Who could forget that special moment when Babs and Poppy, who was running for re-election in 1992, went out to mingle with the lumpenproletariat in an effort to bolster his sagging poll numbers and ended up in a supermarket checkout line with a quart of milk, a light bulb and a bag of candy.  They looked on in wonder as the cashier ran the items over an electronic scanner and the price registered on the cash register screen.   
We wondered where the heck they had been? 
Okay, so the story may be an urban legend.  And I do not wish to speak ill of the dead as did Trump consigliere Roger Stone, who suggested just hours after Babs left this mortal coil on Tuesday that if you lit her body on fire it would "burn for three days."  Never mind that Stone's body would burn forever.  
But how about that sorry-assed bunch of so-called men Babs surrounded herself with?  They get no slack. 
There was Poppy, whose presidency was four looong years of hitting the read-his-lips Pause button.  Over and over.  And over. 
There was Dubya, responsible for the Iraq debacle, but who actually looks pretty good these days because of You Know Who. 
And finally there was Jeb, who was such an extraordinary milquetoast mediocrity that You Know Who rolled over him with ease.   
Ah yes, the Bush Dynasty.

Richard Codor's Cartoon du Jour

Monday, April 16, 2018

Will Cohen & The Family Business, Not The Kremlin, Finally Cause Trump’s Fall?

Will we look back on this week as the beginning of the end of the Trump presidency?  If that is the case -- and I'm somewhat skeptical it is despite the pronouncements of a goodly number of pundits -- will Trump's fall have more to do with the rampant corruption surrounding Michael Cohen and his own family business than Kremlin collusion? 
Possibly.  Any way will suffice so long as it's the highway, but it is a pisser that all that rot has been hiding in plain view for many years. 
Way back in the late 1990s -- you know, when Bill Clinton was getting spit roasted for having sex with that woman and lying about it -- tens of millions of money-laundered dollars were flowing into Trump's luxury developments and Atlantic City casinos from Russians, many of them mobsters. 
It is not an exaggeration to say that dirty Russian money saved Trump, if only barely.  By the late 1990s, he owed $4 billion to more than 70 banks, with $800 million of it personally guaranteed, but his own economic crisis coincided with one in Russia.  
In 1998, Russia defaulted on $40 billion in debt, which accelerated the exodus of money.  By one estimate, some $1.3 trillion in illicit capital has poured out of Russia in the last 25 years, including many tens of millions of dollars that flowed into Trump properties.  Trump's Taj Mahal casino subsequently received a $10 million slapdown by the Treasury Department in what was then the largest fine in U.S. history for money-laundering violations.   
"Without the Russian mafia," says journalist Craig Unger, who has written extensively on Trump's businesses, "it is fair to say Donald Trump would not be president of the United States."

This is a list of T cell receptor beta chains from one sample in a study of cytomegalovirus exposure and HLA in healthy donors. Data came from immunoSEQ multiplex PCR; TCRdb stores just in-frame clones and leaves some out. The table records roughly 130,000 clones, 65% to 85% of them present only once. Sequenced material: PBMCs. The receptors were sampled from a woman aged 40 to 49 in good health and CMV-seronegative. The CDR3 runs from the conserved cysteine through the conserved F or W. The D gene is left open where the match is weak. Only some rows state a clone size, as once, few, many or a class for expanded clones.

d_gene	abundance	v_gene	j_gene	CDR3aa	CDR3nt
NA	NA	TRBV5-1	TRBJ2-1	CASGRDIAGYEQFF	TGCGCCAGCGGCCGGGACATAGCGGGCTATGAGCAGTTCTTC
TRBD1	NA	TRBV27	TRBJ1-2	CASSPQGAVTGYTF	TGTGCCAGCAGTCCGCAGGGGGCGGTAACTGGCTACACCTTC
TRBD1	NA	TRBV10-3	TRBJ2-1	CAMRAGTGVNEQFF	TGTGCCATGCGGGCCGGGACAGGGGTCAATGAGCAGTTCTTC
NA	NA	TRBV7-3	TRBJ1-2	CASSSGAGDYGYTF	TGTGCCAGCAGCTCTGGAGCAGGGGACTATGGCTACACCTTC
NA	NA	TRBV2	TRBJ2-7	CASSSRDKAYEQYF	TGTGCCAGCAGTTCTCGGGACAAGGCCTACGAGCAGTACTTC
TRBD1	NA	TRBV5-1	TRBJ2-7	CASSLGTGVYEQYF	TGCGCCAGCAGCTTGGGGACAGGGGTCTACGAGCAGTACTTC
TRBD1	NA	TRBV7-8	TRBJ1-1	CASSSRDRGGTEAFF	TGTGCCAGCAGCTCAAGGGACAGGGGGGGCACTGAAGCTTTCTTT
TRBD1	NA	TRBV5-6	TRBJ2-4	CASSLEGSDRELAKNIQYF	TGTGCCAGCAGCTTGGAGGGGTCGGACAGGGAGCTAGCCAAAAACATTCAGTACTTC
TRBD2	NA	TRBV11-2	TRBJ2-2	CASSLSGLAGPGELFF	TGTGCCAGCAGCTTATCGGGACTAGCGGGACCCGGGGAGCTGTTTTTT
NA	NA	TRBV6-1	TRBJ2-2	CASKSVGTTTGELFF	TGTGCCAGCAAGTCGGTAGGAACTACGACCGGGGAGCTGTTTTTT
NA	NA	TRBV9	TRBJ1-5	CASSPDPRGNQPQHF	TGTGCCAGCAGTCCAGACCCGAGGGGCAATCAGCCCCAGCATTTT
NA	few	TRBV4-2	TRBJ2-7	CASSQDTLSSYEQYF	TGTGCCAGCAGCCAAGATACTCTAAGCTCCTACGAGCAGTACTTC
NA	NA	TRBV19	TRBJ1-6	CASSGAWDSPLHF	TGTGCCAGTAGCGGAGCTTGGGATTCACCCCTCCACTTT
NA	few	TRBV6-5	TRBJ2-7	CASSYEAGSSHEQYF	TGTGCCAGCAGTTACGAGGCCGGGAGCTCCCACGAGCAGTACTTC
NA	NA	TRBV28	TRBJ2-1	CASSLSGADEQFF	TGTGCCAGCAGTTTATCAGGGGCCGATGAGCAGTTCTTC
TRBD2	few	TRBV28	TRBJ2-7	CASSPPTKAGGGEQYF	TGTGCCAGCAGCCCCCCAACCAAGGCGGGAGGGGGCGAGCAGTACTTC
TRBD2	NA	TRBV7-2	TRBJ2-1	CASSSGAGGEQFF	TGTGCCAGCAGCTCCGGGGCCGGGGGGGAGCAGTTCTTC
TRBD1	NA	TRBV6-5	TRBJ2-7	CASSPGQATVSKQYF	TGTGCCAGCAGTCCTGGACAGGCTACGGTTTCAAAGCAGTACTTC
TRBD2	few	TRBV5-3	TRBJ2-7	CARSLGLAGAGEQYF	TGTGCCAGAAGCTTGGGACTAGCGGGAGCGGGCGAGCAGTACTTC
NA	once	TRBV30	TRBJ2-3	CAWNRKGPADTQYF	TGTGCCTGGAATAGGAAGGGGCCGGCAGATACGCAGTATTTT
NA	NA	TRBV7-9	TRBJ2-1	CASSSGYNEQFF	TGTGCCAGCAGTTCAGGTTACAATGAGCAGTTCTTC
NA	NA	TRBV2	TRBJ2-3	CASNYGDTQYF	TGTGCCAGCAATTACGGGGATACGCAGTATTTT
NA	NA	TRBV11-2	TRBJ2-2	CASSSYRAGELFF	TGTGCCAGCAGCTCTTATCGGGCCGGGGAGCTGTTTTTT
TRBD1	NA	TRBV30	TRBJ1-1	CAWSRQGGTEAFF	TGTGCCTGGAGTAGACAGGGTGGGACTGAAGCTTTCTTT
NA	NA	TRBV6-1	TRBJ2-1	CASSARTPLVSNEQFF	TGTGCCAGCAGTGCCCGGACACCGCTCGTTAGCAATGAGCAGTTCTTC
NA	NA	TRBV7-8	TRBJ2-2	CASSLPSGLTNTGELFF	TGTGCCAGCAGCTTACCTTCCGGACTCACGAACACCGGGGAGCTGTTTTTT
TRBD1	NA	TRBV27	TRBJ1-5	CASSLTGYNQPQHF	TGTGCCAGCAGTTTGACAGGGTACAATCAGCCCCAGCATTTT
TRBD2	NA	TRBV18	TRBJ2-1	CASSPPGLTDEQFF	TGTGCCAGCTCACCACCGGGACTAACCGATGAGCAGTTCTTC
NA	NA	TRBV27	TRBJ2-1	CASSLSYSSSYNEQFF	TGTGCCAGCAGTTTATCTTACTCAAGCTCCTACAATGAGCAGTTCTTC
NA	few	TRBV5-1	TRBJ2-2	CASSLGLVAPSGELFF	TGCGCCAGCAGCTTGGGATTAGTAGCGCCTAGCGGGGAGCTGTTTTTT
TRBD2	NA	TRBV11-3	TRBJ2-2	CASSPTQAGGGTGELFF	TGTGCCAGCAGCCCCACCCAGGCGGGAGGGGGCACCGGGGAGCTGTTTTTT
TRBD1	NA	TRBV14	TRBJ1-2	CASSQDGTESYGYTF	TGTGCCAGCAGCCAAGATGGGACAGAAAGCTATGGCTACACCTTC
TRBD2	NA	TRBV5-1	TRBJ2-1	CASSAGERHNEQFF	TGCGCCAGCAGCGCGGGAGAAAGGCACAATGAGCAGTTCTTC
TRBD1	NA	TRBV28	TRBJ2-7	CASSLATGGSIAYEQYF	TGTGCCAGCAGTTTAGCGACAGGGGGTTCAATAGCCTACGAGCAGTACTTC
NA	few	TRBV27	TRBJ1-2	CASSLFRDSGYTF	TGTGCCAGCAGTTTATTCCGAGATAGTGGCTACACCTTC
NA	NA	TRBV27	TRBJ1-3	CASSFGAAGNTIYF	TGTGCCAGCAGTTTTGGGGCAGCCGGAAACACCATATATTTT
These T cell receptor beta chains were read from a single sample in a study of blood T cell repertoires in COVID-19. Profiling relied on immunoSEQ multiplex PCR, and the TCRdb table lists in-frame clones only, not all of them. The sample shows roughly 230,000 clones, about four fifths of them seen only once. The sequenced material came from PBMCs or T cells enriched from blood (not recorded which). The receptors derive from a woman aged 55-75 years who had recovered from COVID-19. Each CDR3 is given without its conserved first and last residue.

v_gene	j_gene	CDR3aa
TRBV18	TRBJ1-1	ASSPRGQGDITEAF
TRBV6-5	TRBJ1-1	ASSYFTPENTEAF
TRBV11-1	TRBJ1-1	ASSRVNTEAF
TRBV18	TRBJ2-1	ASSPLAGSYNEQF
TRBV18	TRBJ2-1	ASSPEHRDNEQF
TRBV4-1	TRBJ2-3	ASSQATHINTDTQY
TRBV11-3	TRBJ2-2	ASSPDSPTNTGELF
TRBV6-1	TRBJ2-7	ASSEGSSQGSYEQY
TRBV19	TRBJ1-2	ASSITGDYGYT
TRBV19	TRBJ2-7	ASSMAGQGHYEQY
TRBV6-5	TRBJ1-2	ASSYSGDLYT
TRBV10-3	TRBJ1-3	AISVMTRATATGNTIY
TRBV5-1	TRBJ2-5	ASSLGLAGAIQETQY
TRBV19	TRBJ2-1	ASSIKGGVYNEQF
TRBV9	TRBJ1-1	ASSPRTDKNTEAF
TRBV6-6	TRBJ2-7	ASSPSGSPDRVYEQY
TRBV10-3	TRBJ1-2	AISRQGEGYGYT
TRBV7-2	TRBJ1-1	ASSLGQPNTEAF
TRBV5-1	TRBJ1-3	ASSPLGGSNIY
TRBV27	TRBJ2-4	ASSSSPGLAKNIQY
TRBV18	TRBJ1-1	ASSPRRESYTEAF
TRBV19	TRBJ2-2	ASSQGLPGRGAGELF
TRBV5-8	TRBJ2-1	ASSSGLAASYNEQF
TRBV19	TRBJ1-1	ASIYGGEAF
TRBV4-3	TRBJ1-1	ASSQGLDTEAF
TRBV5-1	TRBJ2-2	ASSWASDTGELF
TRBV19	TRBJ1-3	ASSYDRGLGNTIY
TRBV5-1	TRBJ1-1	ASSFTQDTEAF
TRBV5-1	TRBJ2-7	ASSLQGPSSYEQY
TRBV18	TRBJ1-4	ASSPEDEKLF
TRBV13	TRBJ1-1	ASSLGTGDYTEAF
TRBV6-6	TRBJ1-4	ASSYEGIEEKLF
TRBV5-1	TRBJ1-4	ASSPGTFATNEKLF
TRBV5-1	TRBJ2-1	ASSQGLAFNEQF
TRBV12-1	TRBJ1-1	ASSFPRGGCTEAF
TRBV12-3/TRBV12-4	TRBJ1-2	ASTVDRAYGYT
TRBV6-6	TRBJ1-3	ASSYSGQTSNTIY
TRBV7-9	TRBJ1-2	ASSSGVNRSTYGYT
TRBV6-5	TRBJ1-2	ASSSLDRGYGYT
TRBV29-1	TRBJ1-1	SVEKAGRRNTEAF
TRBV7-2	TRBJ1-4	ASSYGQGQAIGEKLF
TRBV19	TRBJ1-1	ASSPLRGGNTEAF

In Azerbaijan, Trump did business with a sanctions-busting money launderer for Iran's Revolutionary Guard.   In the Republic of Georgia, he partnered with a group involved in an immense bank fraud scheme, while in Canada, Brazil and Indonesia, he climbed into bed with known crooks. 
Then there are all of Trump's links to New York mafiosi and myriad other homegrown financial irregularities, which bring us back to Cohen, whom Trump hired because he viewed him as a conduit for money from Russia and other countries of the former Soviet Union because of his extensive cash-intensive business contacts.  (These include taxi medallion businesses in New York, Chicago and elsewhere that have piqued investigators' interest.)  And because Cohen could make Trump's "problems" go away, whether through legal sleight of hand, lawsuits or intimidation. 
Cohen and Donald Jr. and Ivanka, Trump's two eldest children, basically ran the Trump Organization while Daddy-O starred in a reality TV show and chased glamorous Playboy model Karen McDougal and porn star Stormy Daniels, among many other women.  It was Cohen and the kids, not Don't Bother Me With the Details Donald, who did most of the deal making with an astonishing array of bad people from whom other businesses fled in horror. 
While all that all rot has indeed been hiding in plain view for many years, it did not escape the notice of the elite Public Corruption Unit of the U.S. attorney's office for the Southern District of New York, which has such an impressive record of bringing down politicians and businesspeople, Democrats and Republicans alike, that it is jokingly referred to as the "Sovereign District" in legal circles because of its nonpartisanship and autonomy. 
Lawyers for Cohen and Trump were back in court on Monday, and Daniels put in an appearance, as well. 
Their lawyers argued that many of the records seized by FBI agents assigned to the Public Corruption Unit in April 9 raids on Cohen's office, apartment and hotel room (based in part on a referral from Special Prosecutor Robert Mueller).  Agents took 10 boxes of documents and as many as  a dozen electronic devices, including cellphones and computer hard drives.